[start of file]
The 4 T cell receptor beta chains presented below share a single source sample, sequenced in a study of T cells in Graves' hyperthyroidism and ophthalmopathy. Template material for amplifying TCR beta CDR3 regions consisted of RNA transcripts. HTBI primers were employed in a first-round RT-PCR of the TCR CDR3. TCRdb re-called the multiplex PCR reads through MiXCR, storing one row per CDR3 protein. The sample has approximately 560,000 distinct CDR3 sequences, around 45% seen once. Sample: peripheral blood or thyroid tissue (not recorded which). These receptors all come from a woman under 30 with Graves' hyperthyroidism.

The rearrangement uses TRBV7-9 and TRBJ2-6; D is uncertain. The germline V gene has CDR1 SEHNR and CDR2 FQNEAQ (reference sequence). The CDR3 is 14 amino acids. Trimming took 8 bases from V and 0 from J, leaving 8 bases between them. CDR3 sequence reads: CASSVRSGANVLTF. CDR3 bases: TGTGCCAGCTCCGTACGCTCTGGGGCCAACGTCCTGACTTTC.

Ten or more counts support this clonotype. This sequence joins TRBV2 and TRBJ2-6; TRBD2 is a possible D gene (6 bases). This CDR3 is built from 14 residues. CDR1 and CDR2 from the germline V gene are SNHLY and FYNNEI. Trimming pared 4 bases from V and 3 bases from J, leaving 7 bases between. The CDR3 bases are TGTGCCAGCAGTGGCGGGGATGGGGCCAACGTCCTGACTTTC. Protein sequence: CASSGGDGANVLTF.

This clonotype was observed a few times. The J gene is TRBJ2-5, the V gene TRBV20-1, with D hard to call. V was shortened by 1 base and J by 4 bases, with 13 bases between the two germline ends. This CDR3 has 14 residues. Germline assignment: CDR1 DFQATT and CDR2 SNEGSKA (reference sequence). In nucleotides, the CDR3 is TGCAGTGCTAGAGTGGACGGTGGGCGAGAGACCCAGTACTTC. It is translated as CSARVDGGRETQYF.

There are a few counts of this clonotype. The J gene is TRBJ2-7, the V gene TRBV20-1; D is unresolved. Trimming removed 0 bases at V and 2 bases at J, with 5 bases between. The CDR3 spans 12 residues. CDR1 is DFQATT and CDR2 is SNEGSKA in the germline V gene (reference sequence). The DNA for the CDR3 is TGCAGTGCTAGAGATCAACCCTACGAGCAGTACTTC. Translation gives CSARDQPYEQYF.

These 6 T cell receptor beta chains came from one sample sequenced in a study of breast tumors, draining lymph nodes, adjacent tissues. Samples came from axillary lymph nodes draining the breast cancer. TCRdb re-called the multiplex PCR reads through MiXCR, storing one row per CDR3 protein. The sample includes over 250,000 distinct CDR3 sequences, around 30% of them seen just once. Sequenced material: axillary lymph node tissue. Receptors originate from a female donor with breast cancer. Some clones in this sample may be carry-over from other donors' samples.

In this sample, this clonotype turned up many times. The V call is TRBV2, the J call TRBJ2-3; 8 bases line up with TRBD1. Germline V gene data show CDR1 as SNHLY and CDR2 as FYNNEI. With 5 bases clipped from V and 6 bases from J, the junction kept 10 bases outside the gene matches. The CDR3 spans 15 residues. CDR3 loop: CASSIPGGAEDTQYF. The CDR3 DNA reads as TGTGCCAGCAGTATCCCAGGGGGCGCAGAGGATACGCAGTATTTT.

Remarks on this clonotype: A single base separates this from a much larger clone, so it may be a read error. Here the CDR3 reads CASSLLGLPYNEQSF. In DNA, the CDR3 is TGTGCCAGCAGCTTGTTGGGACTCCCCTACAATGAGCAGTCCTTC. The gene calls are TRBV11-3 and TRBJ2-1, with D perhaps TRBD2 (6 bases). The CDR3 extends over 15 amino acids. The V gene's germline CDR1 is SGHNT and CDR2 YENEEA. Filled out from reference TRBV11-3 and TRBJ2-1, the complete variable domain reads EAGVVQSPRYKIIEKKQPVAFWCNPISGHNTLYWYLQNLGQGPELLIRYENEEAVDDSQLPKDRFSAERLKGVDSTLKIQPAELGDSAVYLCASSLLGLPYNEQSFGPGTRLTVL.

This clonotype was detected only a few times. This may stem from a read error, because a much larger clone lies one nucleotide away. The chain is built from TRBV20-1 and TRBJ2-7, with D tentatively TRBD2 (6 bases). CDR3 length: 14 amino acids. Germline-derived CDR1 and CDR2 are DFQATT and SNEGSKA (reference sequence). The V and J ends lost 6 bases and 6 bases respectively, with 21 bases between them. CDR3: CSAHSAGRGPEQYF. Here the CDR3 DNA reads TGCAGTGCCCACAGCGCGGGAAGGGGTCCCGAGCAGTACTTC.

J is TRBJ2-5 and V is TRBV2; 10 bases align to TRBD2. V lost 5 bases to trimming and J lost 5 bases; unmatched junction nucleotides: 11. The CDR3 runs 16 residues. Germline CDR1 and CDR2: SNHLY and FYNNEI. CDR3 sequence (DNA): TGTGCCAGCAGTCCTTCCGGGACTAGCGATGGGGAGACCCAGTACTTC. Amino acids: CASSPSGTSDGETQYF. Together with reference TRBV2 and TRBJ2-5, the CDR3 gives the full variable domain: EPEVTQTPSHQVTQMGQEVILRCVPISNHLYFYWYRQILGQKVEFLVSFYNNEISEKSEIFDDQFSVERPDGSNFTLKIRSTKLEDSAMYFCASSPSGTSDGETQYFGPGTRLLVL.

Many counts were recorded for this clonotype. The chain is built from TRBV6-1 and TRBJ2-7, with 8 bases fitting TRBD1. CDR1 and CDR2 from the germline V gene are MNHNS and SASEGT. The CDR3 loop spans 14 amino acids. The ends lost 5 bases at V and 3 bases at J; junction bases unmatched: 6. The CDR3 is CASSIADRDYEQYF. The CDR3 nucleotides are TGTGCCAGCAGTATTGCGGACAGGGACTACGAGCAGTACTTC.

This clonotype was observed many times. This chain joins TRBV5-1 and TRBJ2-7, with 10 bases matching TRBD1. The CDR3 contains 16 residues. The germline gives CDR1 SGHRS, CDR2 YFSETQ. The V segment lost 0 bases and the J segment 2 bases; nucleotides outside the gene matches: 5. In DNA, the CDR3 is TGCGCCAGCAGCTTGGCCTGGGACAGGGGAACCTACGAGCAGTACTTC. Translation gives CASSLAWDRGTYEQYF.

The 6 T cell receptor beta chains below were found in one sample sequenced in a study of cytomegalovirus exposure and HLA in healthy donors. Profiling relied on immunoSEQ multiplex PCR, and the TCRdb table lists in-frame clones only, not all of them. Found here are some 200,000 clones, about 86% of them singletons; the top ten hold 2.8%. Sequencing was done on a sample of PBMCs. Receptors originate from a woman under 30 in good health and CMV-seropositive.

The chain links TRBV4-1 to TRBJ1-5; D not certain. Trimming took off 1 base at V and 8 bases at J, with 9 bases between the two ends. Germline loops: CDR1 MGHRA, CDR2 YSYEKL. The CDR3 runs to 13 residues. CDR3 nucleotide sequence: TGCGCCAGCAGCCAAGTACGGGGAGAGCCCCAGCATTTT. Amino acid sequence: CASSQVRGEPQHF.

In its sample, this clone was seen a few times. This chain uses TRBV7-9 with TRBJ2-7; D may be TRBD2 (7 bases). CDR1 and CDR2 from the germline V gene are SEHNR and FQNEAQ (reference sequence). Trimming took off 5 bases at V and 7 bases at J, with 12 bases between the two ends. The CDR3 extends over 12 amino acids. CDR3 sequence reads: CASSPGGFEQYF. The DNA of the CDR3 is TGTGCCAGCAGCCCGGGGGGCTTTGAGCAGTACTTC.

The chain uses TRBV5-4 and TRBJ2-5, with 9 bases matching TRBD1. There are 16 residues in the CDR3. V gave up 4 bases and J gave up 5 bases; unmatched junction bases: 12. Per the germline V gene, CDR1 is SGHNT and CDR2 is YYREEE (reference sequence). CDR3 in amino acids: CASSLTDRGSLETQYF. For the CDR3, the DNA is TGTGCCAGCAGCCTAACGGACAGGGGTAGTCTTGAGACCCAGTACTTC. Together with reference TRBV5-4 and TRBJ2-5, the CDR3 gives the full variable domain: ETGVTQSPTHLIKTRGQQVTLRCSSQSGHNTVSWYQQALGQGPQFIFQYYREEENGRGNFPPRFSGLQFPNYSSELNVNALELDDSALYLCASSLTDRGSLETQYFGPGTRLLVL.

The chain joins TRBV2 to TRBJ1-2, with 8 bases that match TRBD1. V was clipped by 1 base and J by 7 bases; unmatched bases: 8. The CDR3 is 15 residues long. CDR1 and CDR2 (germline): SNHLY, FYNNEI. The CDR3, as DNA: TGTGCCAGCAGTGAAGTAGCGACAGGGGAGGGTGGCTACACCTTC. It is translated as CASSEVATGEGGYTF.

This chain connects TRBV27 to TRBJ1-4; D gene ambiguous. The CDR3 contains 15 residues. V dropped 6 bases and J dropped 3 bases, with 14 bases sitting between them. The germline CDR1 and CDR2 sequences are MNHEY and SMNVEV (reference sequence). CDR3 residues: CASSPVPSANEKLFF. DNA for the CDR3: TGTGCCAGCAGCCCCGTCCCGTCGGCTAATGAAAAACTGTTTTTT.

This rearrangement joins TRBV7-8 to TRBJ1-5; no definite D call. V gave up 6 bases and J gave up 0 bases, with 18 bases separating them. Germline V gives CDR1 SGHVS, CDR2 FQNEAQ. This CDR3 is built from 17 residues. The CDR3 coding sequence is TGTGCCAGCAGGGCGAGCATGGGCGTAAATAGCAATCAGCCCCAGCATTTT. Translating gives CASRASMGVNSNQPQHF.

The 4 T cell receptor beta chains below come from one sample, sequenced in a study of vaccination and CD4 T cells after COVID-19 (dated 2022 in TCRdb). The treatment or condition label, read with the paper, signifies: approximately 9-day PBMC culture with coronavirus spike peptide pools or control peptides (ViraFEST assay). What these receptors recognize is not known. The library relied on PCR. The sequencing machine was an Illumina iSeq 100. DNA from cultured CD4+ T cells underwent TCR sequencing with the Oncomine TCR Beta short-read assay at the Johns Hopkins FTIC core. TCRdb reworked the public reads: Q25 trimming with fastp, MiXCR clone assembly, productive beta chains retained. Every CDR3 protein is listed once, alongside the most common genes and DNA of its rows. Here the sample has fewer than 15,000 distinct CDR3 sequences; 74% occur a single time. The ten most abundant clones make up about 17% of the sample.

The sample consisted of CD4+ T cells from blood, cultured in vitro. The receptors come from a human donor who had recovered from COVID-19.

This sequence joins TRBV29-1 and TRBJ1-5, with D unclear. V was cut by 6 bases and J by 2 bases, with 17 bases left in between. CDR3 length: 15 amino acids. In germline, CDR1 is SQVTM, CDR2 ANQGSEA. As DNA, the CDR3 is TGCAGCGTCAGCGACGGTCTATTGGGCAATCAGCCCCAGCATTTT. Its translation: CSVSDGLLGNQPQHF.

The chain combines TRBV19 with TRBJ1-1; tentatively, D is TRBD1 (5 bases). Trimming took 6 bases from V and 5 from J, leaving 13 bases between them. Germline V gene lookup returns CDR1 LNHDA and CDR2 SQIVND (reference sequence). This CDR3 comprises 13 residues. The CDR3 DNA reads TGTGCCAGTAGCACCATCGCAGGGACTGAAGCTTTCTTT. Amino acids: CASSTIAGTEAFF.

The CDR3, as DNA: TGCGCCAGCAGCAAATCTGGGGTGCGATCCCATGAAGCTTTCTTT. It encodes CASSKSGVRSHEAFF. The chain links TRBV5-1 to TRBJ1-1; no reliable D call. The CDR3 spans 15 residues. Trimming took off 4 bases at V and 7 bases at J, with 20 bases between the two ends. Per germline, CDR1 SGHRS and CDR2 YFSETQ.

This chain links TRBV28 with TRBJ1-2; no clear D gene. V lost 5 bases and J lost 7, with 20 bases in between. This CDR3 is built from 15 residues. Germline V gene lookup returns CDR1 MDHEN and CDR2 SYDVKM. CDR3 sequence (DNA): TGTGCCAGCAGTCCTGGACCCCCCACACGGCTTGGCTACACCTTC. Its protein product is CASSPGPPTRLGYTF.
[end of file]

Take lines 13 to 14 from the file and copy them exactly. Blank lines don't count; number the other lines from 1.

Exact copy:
The 6 T cell receptor beta chains below were found in one sample sequenced in a study of cytomegalovirus exposure and HLA in healthy donors. Profiling relied on immunoSEQ multiplex PCR, and the TCRdb table lists in-frame clones only, not all of them. Found here are some 200,000 clones, about 86% of them singletons; the top ten hold 2.8%. Sequencing was done on a sample of PBMCs. Receptors originate from a woman under 30 in good health and CMV-seropositive.

The chain links TRBV4-1 to TRBJ1-5; D not certain. Trimming took off 1 base at V and 8 bases at J, with 9 bases between the two ends. Germline loops: CDR1 MGHRA, CDR2 YSYEKL. The CDR3 runs to 13 residues. CDR3 nucleotide sequence: TGCGCCAGCAGCCAAGTACGGGGAGAGCCCCAGCATTTT. Amino acid sequence: CASSQVRGEPQHF.